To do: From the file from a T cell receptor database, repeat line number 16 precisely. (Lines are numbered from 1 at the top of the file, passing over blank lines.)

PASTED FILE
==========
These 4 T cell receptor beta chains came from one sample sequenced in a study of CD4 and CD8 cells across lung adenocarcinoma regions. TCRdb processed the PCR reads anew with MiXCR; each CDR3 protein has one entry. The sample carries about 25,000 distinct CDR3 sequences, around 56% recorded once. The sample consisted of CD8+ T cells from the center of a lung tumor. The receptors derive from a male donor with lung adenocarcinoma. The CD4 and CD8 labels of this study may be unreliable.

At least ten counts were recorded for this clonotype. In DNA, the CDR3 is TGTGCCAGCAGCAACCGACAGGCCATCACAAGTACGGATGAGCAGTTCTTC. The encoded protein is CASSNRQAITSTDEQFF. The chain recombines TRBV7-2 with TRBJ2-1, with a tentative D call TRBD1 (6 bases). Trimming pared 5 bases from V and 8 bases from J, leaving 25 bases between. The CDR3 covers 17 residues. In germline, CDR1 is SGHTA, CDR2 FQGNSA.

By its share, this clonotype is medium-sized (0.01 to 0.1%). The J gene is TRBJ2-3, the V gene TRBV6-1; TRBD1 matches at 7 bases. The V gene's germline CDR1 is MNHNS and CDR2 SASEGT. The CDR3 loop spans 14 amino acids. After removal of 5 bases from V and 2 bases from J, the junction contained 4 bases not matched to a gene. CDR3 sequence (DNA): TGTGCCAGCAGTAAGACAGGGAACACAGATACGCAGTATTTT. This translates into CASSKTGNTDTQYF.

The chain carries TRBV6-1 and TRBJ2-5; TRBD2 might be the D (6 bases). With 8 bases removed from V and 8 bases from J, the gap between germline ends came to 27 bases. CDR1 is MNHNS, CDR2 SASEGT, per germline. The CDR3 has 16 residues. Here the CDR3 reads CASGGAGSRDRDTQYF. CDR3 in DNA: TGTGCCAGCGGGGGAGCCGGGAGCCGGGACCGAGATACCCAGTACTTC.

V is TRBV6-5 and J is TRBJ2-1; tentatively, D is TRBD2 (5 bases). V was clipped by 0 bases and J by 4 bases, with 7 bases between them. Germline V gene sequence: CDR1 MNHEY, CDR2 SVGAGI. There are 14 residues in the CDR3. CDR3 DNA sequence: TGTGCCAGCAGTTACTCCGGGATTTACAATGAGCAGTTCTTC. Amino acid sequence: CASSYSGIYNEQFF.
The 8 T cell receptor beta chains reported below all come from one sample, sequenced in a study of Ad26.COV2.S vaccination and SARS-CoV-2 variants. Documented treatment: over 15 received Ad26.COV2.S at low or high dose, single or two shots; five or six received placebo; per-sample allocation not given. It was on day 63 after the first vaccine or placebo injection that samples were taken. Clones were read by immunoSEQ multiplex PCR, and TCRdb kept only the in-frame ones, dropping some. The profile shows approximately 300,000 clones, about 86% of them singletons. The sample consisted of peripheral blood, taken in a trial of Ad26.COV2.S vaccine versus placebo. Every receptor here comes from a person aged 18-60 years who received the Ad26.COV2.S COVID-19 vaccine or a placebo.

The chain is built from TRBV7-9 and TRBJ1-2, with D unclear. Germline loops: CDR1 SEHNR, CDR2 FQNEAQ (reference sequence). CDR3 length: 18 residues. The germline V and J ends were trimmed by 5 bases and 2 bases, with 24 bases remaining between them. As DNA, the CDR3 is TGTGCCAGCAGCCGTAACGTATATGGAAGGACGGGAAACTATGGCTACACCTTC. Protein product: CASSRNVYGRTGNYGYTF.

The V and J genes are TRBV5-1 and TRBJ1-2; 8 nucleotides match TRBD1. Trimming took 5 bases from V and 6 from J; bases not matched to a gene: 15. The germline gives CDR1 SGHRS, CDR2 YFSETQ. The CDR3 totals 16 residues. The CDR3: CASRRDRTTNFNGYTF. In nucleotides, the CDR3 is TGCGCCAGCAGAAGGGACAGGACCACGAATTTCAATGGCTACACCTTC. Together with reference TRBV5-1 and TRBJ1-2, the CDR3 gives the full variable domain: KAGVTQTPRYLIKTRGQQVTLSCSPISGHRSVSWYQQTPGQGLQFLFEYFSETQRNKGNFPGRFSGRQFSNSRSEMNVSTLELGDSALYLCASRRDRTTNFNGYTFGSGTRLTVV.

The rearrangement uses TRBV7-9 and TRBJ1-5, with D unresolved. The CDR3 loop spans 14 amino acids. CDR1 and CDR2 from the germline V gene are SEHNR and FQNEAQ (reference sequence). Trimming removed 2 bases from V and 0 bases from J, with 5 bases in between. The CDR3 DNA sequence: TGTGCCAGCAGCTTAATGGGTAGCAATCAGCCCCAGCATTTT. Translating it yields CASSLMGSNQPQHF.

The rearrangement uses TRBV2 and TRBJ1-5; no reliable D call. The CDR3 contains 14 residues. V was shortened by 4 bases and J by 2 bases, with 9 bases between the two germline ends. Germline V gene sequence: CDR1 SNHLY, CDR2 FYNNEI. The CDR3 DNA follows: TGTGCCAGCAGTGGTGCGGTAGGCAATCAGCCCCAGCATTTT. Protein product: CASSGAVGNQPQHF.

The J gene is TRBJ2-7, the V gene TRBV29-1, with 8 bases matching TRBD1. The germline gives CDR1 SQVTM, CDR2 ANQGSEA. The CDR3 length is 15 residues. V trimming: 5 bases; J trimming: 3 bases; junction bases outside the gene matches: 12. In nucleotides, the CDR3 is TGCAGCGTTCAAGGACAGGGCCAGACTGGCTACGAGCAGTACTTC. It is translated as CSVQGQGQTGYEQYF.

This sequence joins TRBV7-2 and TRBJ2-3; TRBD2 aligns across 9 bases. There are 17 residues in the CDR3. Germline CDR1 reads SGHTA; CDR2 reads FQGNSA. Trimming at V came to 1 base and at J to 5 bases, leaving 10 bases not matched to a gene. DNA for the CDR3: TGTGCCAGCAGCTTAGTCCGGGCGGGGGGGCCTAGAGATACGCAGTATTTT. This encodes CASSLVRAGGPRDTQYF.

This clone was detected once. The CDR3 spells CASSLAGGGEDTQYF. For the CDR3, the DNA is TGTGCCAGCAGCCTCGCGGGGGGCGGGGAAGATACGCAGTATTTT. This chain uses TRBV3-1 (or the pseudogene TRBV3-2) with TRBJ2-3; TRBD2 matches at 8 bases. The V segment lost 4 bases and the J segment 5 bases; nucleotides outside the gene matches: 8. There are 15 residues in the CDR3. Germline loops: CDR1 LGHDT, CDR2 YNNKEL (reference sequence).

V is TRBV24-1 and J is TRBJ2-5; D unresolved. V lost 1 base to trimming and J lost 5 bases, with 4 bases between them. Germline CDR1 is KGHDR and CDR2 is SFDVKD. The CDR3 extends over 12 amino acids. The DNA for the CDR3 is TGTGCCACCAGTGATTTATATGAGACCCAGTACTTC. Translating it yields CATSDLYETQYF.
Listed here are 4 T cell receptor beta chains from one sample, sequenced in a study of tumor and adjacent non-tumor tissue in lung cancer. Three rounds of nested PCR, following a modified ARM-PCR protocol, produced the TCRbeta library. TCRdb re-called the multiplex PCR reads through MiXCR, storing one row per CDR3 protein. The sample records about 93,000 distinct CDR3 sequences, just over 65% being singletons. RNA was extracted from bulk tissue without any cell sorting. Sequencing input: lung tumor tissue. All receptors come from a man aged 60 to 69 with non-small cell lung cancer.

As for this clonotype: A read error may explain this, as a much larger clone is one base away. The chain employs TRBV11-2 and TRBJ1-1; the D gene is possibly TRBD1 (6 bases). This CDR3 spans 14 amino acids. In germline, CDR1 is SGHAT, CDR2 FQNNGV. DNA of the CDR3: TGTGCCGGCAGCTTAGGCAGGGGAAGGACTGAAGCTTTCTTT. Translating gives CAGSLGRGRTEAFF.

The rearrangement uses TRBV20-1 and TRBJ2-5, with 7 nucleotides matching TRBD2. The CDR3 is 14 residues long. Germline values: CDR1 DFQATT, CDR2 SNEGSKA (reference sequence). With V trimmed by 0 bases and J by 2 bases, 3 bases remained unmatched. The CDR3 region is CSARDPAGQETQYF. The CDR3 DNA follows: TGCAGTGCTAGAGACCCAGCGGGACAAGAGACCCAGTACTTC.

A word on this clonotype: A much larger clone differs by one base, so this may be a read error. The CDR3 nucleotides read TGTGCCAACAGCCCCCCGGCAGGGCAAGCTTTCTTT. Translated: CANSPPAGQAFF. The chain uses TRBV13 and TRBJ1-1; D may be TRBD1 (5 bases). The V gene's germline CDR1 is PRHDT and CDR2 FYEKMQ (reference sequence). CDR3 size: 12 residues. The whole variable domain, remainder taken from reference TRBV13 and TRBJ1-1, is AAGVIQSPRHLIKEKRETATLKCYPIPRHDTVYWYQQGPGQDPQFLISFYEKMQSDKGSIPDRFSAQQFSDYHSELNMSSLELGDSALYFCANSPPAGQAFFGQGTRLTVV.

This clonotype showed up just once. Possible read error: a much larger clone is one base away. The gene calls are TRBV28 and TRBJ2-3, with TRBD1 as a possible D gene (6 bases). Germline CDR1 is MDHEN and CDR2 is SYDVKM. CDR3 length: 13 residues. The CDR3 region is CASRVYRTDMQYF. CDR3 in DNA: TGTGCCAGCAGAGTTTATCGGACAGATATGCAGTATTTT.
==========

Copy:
As for this clonotype: A read error may explain this, as a much larger clone is one base away. The chain employs TRBV11-2 and TRBJ1-1; the D gene is possibly TRBD1 (6 bases). This CDR3 spans 14 amino acids. In germline, CDR1 is SGHAT, CDR2 FQNNGV. DNA of the CDR3: TGTGCCGGCAGCTTAGGCAGGGGAAGGACTGAAGCTTTCTTT. Translating gives CAGSLGRGRTEAFF.